Take a look inside 8 images
Vanido - Your Personal Singing Coach
Pros: Singers can get started quickly, and even casual musicians will find the vocal exercises easy to follow with visual prompts.
Cons: Feedback is limited to pitch matching and keeping tempo. There's no education version with extras for teachers.
Bottom Line: It could work for self-motivated students looking to experiment, but it's not a great fit for classrooms and doesn't replace a music teacher or vocal coach.
Teachers should demonstrate the app to students and explain the visual feedback for each exercise. Project the app with an interactive whiteboard and show how a practice session works, and then give students opportunities to try it on their iOS devices. Since the app is for personal use, it's best used outside of school, where students can practice in a quiet environment and work on improving. Teachers can then use class time to check in with students and offer tips for success, such as warm-up activities like breathing exercises and facial muscle relaxation before practicing with the app. Students can report back to teachers on how they're doing and ask for advice, perhaps doing solo performances for critique.
Vanido is an iOS app for vocal practice. Users need to create an account via Google, Facebook, or email address. The app begins by testing vocal range and then adjusts the exercises based on voice type. Singers receive three free exercises per day that work on head voice, chest voice, and foundational skills. The paid subscription includes scales and agility exercises and offers unlimited monthly or yearly access to all exercises. To practice with real songs, users can connect to Spotify Premium or Apple Music accounts and sing along.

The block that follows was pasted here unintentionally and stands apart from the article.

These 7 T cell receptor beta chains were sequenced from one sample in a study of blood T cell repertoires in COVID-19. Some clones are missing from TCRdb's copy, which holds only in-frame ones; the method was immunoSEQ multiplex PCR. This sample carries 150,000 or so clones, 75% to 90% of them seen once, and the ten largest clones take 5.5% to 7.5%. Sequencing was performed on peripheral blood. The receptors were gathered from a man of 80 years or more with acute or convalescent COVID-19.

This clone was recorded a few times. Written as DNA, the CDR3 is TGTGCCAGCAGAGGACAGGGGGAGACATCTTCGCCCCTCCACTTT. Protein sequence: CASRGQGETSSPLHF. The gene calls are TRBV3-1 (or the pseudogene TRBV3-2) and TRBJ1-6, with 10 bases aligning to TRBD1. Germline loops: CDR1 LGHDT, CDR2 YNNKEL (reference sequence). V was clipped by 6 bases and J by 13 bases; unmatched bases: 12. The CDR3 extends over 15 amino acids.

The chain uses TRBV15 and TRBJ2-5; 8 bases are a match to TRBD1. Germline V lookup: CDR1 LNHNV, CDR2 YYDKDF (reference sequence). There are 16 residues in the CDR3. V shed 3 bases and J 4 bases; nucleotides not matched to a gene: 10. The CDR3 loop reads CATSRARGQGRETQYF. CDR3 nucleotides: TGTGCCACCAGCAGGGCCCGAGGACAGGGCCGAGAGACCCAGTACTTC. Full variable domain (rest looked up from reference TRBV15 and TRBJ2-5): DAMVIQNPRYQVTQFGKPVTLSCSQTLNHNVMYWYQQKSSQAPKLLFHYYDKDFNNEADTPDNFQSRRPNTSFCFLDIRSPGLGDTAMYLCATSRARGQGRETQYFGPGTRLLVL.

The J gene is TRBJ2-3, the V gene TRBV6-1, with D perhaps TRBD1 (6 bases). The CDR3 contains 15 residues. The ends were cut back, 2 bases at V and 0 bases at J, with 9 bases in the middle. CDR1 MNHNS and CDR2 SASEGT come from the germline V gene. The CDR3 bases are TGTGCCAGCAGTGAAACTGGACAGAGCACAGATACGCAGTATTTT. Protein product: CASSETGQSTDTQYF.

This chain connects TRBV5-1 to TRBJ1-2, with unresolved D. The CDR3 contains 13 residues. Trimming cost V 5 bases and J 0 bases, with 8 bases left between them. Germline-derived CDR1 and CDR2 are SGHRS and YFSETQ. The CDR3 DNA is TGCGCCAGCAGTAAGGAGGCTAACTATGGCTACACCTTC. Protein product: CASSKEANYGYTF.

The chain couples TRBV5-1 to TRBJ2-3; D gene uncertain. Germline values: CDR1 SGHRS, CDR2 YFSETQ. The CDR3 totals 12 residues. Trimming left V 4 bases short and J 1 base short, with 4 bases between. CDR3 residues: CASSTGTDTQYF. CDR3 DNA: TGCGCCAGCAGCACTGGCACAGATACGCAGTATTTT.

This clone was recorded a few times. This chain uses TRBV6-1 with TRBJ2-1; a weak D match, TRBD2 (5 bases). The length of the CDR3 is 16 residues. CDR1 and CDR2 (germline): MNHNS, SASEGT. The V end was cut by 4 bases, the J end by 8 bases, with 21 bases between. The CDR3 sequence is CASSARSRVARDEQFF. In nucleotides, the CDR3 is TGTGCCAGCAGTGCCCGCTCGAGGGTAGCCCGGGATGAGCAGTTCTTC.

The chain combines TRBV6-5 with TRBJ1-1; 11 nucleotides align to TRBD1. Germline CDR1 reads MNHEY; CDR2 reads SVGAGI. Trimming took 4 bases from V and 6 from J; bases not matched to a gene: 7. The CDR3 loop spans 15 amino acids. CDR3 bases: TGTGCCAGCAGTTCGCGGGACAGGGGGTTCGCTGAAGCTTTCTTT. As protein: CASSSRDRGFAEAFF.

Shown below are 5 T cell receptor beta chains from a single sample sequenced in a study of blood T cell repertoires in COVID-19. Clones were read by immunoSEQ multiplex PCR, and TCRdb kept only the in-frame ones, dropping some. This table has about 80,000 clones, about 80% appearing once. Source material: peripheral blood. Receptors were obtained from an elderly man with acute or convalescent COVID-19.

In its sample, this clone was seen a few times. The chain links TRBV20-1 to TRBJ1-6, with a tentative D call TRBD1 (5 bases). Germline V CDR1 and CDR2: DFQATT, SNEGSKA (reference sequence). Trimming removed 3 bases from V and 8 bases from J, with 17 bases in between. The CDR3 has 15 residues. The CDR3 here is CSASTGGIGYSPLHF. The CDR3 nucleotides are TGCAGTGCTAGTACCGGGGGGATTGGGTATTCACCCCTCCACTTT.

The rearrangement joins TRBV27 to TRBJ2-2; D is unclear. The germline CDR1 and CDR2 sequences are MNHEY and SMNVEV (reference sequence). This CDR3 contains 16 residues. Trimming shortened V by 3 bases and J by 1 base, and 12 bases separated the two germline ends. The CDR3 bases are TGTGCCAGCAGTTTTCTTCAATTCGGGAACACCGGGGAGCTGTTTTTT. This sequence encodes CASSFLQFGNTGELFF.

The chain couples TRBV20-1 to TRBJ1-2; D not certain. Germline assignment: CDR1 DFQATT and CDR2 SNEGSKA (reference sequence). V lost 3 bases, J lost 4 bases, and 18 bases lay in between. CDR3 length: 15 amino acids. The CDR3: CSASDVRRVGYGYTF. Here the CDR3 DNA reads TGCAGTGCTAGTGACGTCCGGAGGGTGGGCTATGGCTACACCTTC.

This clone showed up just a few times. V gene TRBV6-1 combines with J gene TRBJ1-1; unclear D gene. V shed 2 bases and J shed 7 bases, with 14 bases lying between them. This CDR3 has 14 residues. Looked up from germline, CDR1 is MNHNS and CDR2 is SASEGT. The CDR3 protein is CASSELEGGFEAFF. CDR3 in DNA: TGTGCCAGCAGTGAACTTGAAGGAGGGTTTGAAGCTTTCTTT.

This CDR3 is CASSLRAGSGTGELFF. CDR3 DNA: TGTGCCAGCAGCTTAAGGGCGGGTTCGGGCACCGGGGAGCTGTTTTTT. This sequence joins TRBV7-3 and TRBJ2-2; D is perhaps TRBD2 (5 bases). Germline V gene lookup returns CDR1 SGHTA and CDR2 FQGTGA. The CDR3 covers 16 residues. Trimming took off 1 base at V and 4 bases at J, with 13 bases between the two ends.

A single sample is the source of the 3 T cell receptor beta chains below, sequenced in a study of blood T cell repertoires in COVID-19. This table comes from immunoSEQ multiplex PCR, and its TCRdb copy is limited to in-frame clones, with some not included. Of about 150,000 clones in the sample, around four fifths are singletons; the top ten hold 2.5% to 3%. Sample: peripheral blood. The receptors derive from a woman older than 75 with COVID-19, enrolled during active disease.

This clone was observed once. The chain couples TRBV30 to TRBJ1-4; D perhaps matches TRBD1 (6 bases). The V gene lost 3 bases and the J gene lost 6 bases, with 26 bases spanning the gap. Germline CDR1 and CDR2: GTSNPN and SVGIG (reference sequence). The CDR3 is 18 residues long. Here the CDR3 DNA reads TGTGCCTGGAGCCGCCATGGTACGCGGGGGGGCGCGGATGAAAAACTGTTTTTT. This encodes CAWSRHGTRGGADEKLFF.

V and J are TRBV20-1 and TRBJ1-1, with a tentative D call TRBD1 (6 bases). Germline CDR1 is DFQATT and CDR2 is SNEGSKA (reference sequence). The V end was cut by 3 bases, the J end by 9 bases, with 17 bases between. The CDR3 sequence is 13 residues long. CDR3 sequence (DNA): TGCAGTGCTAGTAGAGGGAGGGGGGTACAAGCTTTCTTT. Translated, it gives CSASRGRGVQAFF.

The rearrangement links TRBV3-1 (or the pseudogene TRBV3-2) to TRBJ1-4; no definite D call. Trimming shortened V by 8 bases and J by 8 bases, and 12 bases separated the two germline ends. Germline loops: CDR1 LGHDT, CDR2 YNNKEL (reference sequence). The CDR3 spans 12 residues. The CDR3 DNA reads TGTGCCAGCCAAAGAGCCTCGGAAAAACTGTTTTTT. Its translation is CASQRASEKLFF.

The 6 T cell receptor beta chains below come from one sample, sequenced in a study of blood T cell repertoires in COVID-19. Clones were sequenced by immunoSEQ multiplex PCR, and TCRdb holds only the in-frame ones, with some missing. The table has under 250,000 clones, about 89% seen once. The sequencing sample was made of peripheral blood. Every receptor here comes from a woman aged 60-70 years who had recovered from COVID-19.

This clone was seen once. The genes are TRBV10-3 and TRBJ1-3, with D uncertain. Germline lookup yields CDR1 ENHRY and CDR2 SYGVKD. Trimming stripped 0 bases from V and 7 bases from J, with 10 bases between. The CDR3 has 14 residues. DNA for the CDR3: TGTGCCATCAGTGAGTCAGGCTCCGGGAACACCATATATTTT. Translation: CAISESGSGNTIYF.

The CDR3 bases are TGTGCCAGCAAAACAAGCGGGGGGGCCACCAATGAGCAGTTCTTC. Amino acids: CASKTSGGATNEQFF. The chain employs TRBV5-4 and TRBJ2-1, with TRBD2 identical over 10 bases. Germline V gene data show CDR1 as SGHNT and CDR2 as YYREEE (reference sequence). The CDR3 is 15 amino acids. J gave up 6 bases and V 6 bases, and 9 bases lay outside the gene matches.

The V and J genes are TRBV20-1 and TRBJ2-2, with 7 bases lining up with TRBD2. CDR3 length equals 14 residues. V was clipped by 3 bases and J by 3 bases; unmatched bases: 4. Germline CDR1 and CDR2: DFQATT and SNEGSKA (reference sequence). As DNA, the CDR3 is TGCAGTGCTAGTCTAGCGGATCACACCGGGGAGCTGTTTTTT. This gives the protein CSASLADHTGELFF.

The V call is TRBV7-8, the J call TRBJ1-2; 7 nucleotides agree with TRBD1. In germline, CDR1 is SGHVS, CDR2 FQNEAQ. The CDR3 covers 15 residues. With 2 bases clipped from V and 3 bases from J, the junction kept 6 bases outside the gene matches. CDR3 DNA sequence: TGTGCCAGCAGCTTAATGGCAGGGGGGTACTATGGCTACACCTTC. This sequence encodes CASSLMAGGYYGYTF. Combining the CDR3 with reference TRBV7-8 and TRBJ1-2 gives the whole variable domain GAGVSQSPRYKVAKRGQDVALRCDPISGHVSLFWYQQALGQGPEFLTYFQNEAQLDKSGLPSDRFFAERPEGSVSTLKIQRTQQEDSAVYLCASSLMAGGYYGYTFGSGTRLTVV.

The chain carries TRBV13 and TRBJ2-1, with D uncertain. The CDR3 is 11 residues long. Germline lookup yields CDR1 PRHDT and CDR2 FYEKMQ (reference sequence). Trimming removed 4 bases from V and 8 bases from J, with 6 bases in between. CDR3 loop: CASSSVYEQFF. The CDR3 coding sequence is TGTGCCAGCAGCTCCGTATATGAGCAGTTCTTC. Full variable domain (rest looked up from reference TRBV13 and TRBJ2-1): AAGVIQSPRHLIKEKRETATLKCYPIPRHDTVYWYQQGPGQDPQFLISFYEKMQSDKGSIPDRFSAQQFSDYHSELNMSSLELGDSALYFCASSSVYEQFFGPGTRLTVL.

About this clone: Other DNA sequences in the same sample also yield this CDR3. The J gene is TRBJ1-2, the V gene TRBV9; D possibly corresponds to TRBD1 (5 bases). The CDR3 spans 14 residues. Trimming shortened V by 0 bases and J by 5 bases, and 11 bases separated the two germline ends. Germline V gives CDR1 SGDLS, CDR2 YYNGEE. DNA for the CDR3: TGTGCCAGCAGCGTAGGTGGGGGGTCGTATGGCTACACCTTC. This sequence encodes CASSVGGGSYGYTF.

No education accounts and no integration with classroom management systems mean that teachers won't receive student progress reports. To work around the limitations, teachers could design a way to have students record samples of their vocal work at home and share them with the teacher.
On the plus side, teachers will find that Vanido's vocal exercises may be very similar to those in their own classrooms. However, while Vanido does identify issues, it doesn't give instructions on how to correctly achieve good vocal performance outcomes. This means it could be easy for budding singers to develop bad habits tuned to the ways this app analyzes performance. In order for students to use the app effectively, teachers will need to be proactive and make sure that they're already teaching foundational vocal concepts, such as what it means to "drop your jaw," what "head voice" and "chest voice" refer to, how to correctly straighten a voice or add vibrato, and how to control breathing. If at-home use of Vanido is combined with this more substantive in-person instruction and also in-person performance and critique, it could be helpful for students needing some motivation. Vanido definitely benefits from a great gimmick and excellent design that students will likely be drawn to. But as a solely self-driven learning tool without any teacher support, it'll likely be more of cool curiosity than something transformative.